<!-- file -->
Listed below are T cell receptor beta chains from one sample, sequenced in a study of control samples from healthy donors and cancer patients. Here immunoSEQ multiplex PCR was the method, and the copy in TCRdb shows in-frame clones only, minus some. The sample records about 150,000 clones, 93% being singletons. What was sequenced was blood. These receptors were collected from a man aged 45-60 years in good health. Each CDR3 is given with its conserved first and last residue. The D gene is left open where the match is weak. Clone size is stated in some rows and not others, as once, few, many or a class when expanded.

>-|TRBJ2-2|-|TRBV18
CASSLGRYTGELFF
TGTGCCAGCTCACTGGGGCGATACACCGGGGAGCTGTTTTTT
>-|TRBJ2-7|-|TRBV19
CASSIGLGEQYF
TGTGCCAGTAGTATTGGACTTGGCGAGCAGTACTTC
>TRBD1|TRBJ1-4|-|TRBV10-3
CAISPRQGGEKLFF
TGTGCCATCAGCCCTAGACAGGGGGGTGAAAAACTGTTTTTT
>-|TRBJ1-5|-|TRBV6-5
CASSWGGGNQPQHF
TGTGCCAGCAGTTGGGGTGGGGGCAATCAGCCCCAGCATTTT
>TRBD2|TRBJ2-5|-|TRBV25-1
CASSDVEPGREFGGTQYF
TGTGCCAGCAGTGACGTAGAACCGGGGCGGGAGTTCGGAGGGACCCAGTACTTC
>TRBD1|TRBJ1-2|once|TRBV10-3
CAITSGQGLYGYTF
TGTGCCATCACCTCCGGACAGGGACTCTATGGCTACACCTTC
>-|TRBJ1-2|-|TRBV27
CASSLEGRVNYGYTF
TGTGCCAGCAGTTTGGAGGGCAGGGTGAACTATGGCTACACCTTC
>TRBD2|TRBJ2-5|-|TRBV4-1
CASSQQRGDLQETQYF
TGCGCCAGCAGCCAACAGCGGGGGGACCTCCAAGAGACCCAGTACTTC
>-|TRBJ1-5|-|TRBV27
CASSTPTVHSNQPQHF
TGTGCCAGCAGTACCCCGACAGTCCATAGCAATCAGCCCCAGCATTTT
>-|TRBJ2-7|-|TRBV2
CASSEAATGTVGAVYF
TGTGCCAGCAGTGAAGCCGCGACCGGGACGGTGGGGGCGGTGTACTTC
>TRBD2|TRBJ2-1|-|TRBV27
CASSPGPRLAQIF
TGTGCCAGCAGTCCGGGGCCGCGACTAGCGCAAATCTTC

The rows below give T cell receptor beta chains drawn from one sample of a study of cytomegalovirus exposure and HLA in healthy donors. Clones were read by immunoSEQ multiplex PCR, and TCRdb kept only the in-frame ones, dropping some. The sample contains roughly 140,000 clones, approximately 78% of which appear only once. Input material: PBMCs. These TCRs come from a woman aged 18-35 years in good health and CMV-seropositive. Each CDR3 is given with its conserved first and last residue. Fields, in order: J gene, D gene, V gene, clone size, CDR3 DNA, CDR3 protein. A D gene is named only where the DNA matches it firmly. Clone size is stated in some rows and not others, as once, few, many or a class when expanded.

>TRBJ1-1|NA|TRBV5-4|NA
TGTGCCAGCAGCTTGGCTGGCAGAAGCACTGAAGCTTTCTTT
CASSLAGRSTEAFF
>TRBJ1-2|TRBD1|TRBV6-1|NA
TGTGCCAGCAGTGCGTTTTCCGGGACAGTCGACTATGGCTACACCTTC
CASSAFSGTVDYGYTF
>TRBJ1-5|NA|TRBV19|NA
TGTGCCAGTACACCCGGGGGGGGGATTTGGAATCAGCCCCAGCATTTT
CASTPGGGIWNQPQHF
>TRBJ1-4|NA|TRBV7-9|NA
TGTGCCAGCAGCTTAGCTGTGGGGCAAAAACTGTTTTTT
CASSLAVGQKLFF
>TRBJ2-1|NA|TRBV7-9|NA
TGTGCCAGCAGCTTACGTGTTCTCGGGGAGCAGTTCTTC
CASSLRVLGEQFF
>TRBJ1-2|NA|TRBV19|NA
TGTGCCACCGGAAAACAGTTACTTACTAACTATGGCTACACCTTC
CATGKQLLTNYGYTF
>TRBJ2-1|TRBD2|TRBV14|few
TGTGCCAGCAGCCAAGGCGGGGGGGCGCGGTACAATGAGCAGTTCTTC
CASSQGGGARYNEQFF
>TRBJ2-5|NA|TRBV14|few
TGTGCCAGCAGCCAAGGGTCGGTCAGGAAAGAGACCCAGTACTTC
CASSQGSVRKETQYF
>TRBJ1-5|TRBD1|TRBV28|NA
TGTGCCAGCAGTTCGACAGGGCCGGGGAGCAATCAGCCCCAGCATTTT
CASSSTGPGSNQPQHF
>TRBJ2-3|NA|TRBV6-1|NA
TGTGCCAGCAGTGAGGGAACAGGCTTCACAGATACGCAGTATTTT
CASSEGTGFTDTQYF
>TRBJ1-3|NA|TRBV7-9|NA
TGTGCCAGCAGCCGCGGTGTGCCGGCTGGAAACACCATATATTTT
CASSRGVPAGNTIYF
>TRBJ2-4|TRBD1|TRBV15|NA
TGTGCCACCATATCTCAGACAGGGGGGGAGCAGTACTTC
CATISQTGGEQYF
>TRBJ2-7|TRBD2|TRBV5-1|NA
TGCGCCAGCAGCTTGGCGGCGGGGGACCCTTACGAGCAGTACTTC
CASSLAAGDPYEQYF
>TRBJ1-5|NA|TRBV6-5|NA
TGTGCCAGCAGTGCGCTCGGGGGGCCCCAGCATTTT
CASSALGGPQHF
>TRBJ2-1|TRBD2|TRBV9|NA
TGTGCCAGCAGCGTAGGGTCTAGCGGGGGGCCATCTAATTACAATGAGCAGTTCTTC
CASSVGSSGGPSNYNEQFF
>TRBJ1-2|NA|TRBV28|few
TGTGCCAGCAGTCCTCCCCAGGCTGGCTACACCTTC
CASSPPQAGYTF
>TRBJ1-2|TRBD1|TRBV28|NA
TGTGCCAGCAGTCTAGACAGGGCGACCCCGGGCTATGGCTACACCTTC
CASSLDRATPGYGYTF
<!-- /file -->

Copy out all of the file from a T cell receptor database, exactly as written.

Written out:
Listed below are T cell receptor beta chains from one sample, sequenced in a study of control samples from healthy donors and cancer patients. Here immunoSEQ multiplex PCR was the method, and the copy in TCRdb shows in-frame clones only, minus some. The sample records about 150,000 clones, 93% being singletons. What was sequenced was blood. These receptors were collected from a man aged 45-60 years in good health. Each CDR3 is given with its conserved first and last residue. The D gene is left open where the match is weak. Clone size is stated in some rows and not others, as once, few, many or a class when expanded.

>-|TRBJ2-2|-|TRBV18
CASSLGRYTGELFF
TGTGCCAGCTCACTGGGGCGATACACCGGGGAGCTGTTTTTT
>-|TRBJ2-7|-|TRBV19
CASSIGLGEQYF
TGTGCCAGTAGTATTGGACTTGGCGAGCAGTACTTC
>TRBD1|TRBJ1-4|-|TRBV10-3
CAISPRQGGEKLFF
TGTGCCATCAGCCCTAGACAGGGGGGTGAAAAACTGTTTTTT
>-|TRBJ1-5|-|TRBV6-5
CASSWGGGNQPQHF
TGTGCCAGCAGTTGGGGTGGGGGCAATCAGCCCCAGCATTTT
>TRBD2|TRBJ2-5|-|TRBV25-1
CASSDVEPGREFGGTQYF
TGTGCCAGCAGTGACGTAGAACCGGGGCGGGAGTTCGGAGGGACCCAGTACTTC
>TRBD1|TRBJ1-2|once|TRBV10-3
CAITSGQGLYGYTF
TGTGCCATCACCTCCGGACAGGGACTCTATGGCTACACCTTC
>-|TRBJ1-2|-|TRBV27
CASSLEGRVNYGYTF
TGTGCCAGCAGTTTGGAGGGCAGGGTGAACTATGGCTACACCTTC
>TRBD2|TRBJ2-5|-|TRBV4-1
CASSQQRGDLQETQYF
TGCGCCAGCAGCCAACAGCGGGGGGACCTCCAAGAGACCCAGTACTTC
>-|TRBJ1-5|-|TRBV27
CASSTPTVHSNQPQHF
TGTGCCAGCAGTACCCCGACAGTCCATAGCAATCAGCCCCAGCATTTT
>-|TRBJ2-7|-|TRBV2
CASSEAATGTVGAVYF
TGTGCCAGCAGTGAAGCCGCGACCGGGACGGTGGGGGCGGTGTACTTC
>TRBD2|TRBJ2-1|-|TRBV27
CASSPGPRLAQIF
TGTGCCAGCAGTCCGGGGCCGCGACTAGCGCAAATCTTC

The rows below give T cell receptor beta chains drawn from one sample of a study of cytomegalovirus exposure and HLA in healthy donors. Clones were read by immunoSEQ multiplex PCR, and TCRdb kept only the in-frame ones, dropping some. The sample contains roughly 140,000 clones, approximately 78% of which appear only once. Input material: PBMCs. These TCRs come from a woman aged 18-35 years in good health and CMV-seropositive. Each CDR3 is given with its conserved first and last residue. Fields, in order: J gene, D gene, V gene, clone size, CDR3 DNA, CDR3 protein. A D gene is named only where the DNA matches it firmly. Clone size is stated in some rows and not others, as once, few, many or a class when expanded.

>TRBJ1-1|NA|TRBV5-4|NA
TGTGCCAGCAGCTTGGCTGGCAGAAGCACTGAAGCTTTCTTT
CASSLAGRSTEAFF
>TRBJ1-2|TRBD1|TRBV6-1|NA
TGTGCCAGCAGTGCGTTTTCCGGGACAGTCGACTATGGCTACACCTTC
CASSAFSGTVDYGYTF
>TRBJ1-5|NA|TRBV19|NA
TGTGCCAGTACACCCGGGGGGGGGATTTGGAATCAGCCCCAGCATTTT
CASTPGGGIWNQPQHF
>TRBJ1-4|NA|TRBV7-9|NA
TGTGCCAGCAGCTTAGCTGTGGGGCAAAAACTGTTTTTT
CASSLAVGQKLFF
>TRBJ2-1|NA|TRBV7-9|NA
TGTGCCAGCAGCTTACGTGTTCTCGGGGAGCAGTTCTTC
CASSLRVLGEQFF
>TRBJ1-2|NA|TRBV19|NA
TGTGCCACCGGAAAACAGTTACTTACTAACTATGGCTACACCTTC
CATGKQLLTNYGYTF
>TRBJ2-1|TRBD2|TRBV14|few
TGTGCCAGCAGCCAAGGCGGGGGGGCGCGGTACAATGAGCAGTTCTTC
CASSQGGGARYNEQFF
>TRBJ2-5|NA|TRBV14|few
TGTGCCAGCAGCCAAGGGTCGGTCAGGAAAGAGACCCAGTACTTC
CASSQGSVRKETQYF
>TRBJ1-5|TRBD1|TRBV28|NA
TGTGCCAGCAGTTCGACAGGGCCGGGGAGCAATCAGCCCCAGCATTTT
CASSSTGPGSNQPQHF
>TRBJ2-3|NA|TRBV6-1|NA
TGTGCCAGCAGTGAGGGAACAGGCTTCACAGATACGCAGTATTTT
CASSEGTGFTDTQYF
>TRBJ1-3|NA|TRBV7-9|NA
TGTGCCAGCAGCCGCGGTGTGCCGGCTGGAAACACCATATATTTT
CASSRGVPAGNTIYF
>TRBJ2-4|TRBD1|TRBV15|NA
TGTGCCACCATATCTCAGACAGGGGGGGAGCAGTACTTC
CATISQTGGEQYF
>TRBJ2-7|TRBD2|TRBV5-1|NA
TGCGCCAGCAGCTTGGCGGCGGGGGACCCTTACGAGCAGTACTTC
CASSLAAGDPYEQYF
>TRBJ1-5|NA|TRBV6-5|NA
TGTGCCAGCAGTGCGCTCGGGGGGCCCCAGCATTTT
CASSALGGPQHF
>TRBJ2-1|TRBD2|TRBV9|NA
TGTGCCAGCAGCGTAGGGTCTAGCGGGGGGCCATCTAATTACAATGAGCAGTTCTTC
CASSVGSSGGPSNYNEQFF
>TRBJ1-2|NA|TRBV28|few
TGTGCCAGCAGTCCTCCCCAGGCTGGCTACACCTTC
CASSPPQAGYTF
>TRBJ1-2|TRBD1|TRBV28|NA
TGTGCCAGCAGTCTAGACAGGGCGACCCCGGGCTATGGCTACACCTTC
CASSLDRATPGYGYTF